Have you ever slow cooked dried beans and had them refuse to soften after hours of cooking? I have and it’s not fun.
I can remember more than a few occasions when that has happened to me. However, I think I now have the proper method for cooking perfect beans and I’m happy that I will no longer have to suffer through a sub-par bean dish!
“Most legumes range from 17 to 25% protein, roughly double the protein of grains and higher than that of eggs and most meats”. Rebecca Wood of The New Foods Encycolpedia
That’s a pretty substantial source of protein! I’ve been told that when you combine beans with whole grain rice it becomes a complete protein source for your body.
Dried beans are also very friendly to your grocery budget in comparison to meat alternatives (or even compared to canned beans). Dried beans cost only pennies to serve up to your family.
I have not had great success using the common practice of soaking the beans overnight (because I usually forget to do it!). I have also tried the quick soak method of bringing the water to a boil for 3 minutes then covering for 2 hours. However, even after this process, the beans still seem to require further cooking before they are ready to add to the slow cooker or dutch oven. I’ve found if you skip this step and your recipe contains acidic ingredients like tomatoes you may never have soft beans.
I now cook my dried beans using the following method:
Easiest Method to Cook Dried Beans
- 2 cups organic dried navy beans, cleaned well
- 10 cups water or homemade no-sodium chicken or veggie broth
- Add the dried beans and water (or broth) into the slow cooker
- Add half a strip of Kombu seaweed into the slow cooker (optional)
- Cook on high for 5-7 hours depending on how soft you like your cooked beans
Consider keeping some seaweed in the kitchen if you aren’t doing so already! Seaweed is a superfood that many people may be missing out on. It’s super simple to toss into the slow cooker and your beans will absorb the benefits. You can pick up a package of the seaweed (called ‘Kombu’) at your local health food store. It also has another great benefit – it can help break down the sugars that cause gas and bloating!
By using this simple hands off method I can easily make 4 cups of cooked beans in the slow cooker. When the time is up, they are ready for my recipe (or to freeze). I’ll often use 2 cups immediately and freeze the rest for some quick protein at a later date!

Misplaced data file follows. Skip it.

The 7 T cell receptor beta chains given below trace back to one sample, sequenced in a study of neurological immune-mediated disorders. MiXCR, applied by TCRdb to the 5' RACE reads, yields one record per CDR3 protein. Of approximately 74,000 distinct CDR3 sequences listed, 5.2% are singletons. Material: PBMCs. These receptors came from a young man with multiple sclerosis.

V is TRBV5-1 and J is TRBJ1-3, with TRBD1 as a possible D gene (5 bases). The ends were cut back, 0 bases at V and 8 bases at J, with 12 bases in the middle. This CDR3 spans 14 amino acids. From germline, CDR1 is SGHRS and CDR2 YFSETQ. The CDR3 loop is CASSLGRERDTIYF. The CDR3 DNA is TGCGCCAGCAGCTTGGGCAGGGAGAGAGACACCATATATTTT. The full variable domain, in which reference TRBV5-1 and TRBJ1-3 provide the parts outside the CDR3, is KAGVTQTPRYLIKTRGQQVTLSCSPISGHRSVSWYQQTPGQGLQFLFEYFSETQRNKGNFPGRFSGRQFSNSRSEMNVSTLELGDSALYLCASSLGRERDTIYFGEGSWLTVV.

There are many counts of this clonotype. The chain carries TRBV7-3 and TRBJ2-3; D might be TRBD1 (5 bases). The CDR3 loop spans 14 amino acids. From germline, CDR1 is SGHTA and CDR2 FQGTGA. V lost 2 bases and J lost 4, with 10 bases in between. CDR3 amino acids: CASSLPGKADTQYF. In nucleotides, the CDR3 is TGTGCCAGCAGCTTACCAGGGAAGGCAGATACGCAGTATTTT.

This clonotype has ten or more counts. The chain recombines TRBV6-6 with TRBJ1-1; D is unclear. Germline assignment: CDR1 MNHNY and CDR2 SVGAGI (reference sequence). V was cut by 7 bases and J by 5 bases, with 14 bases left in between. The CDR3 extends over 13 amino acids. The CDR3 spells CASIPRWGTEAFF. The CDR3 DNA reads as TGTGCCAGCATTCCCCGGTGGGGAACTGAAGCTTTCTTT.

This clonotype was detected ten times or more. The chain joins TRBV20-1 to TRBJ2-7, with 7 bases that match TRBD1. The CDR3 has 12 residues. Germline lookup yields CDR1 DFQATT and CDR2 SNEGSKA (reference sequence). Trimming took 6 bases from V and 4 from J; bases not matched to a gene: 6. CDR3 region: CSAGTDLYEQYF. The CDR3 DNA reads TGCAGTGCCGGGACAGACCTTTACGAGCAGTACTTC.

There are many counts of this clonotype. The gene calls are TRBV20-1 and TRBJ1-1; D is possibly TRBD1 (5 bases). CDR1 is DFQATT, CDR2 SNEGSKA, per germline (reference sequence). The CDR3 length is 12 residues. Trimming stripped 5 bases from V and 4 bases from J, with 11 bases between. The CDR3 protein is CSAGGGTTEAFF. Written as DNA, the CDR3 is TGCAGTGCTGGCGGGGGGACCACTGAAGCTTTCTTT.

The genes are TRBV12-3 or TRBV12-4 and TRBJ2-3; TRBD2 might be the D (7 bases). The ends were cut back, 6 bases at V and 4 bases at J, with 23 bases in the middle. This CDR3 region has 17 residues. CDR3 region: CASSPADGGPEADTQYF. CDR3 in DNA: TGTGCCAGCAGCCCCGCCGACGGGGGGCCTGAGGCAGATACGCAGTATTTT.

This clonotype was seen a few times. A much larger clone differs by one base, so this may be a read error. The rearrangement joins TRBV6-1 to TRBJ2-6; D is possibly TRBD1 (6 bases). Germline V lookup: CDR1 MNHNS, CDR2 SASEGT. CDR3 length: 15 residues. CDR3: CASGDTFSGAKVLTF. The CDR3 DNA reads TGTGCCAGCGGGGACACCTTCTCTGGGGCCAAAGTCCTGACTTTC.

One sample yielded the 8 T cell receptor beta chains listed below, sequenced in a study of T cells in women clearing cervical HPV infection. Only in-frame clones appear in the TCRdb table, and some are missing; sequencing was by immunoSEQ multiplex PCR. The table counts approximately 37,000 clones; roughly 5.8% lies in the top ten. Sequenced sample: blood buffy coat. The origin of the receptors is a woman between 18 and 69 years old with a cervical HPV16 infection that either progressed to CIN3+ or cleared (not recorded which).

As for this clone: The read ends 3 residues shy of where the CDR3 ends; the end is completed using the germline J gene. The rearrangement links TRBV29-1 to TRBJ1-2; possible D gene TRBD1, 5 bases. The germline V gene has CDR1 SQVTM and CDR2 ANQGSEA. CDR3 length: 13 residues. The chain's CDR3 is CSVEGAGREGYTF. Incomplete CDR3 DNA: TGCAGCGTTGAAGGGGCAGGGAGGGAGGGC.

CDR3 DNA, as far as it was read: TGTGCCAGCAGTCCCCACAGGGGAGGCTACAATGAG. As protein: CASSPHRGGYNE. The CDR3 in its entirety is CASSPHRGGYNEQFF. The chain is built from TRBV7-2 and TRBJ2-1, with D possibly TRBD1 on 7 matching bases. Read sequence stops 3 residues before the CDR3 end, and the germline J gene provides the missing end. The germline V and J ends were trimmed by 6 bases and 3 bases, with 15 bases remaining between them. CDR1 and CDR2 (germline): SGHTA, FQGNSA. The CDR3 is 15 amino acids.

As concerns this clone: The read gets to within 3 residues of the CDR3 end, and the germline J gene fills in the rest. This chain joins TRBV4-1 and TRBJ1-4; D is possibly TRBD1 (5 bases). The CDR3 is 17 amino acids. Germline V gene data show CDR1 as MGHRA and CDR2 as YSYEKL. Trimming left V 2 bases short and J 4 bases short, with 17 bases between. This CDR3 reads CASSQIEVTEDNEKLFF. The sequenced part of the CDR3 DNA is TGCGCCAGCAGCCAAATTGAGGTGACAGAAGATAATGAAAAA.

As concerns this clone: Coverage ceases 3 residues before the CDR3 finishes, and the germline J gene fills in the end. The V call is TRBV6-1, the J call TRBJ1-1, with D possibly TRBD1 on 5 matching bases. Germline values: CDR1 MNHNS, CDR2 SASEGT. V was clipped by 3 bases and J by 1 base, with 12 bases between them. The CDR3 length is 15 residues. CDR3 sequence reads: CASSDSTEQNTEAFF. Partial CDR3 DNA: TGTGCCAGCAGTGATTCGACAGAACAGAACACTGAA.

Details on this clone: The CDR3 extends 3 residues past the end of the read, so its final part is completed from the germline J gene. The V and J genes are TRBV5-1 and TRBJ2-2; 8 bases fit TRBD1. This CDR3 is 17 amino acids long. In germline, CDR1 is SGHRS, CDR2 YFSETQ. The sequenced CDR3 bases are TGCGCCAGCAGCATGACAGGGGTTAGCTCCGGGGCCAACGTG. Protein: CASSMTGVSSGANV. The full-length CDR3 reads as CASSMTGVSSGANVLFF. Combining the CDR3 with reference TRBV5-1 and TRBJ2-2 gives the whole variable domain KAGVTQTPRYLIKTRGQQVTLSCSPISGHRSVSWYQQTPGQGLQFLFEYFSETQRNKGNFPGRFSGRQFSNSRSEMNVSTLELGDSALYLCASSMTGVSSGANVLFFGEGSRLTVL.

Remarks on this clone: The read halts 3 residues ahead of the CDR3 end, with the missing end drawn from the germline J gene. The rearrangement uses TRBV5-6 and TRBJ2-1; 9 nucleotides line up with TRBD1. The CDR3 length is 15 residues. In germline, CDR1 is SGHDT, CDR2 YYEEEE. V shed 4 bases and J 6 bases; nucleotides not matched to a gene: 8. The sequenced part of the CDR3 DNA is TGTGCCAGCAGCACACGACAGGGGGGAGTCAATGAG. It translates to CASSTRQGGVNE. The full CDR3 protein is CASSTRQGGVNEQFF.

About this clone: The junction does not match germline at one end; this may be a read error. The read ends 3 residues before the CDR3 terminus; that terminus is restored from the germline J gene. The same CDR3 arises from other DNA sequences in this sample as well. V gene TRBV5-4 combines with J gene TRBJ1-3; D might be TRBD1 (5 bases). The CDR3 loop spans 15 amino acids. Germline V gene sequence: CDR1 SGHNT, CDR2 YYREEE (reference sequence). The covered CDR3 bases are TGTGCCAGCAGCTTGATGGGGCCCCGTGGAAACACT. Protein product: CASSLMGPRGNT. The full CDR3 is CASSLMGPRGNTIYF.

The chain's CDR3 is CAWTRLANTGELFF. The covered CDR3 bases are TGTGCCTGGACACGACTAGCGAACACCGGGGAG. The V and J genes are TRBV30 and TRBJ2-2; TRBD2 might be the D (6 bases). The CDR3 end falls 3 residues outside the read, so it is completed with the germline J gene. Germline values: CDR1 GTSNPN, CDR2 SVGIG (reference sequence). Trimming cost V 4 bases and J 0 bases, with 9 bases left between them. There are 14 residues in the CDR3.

This specific method doesn’t require soaking, but if you prefer to soak your beans
, you can cut down the cooking time in the slow cooker and still follow the recipe. Just keep an eye on your beans and remove them when they reach your desired softness.
Here is a simple bean recipe that I love preparing for my family. I add bacon to the dish but you can always omit to make the dish vegetarian or vegan.
Stovetop Sage Beans
- 3 tbsp olive oil
- 1 ¼ cups chopped onions
- 1 tbsp garlic, minced
- 4 bacon slices, diced & cooked to desired crispness
- 1 ½ cups pureed canned organic whole tomatoes (I blitzed in the blender for a second)
- 5 fresh basil leaves, chopped or torn
- ⅓ tsp ground sage
- ⅓ tsp sea salt
- 2 cups cooked navy beans (or 2 cups canned organic navy beans-drained & rinsed)
- Add 3 tablespoons of olive oil to a medium-sized dutch oven or pot with a tight-fitting lid and warm over medium-low heat
- Add chopped onions and continue to saute until soft
- Add garlic and saute until fragrant, making sure not to burn the garlic
- Add puree tomatoes, basil leaves, ground sage & sea salt
- Stir mixture to combine well
- Simmer for a few minutes then add the cooked beans
- Stir mixture well to combine, add lid and simmer on low for 25 minutes
- Mix half of the cooked bacon into the beans
- Scoop into serving bowls and top with the remaining bacon and cheese of choice (optional!- I add this for my hubby who eats dairy)
These simple beans make an excellent dish served with olives, fresh greens and a glass of red wine.
Do you have a favourite method for cooking dried beans? I’d love to hear from you in the comments below!
Until next time,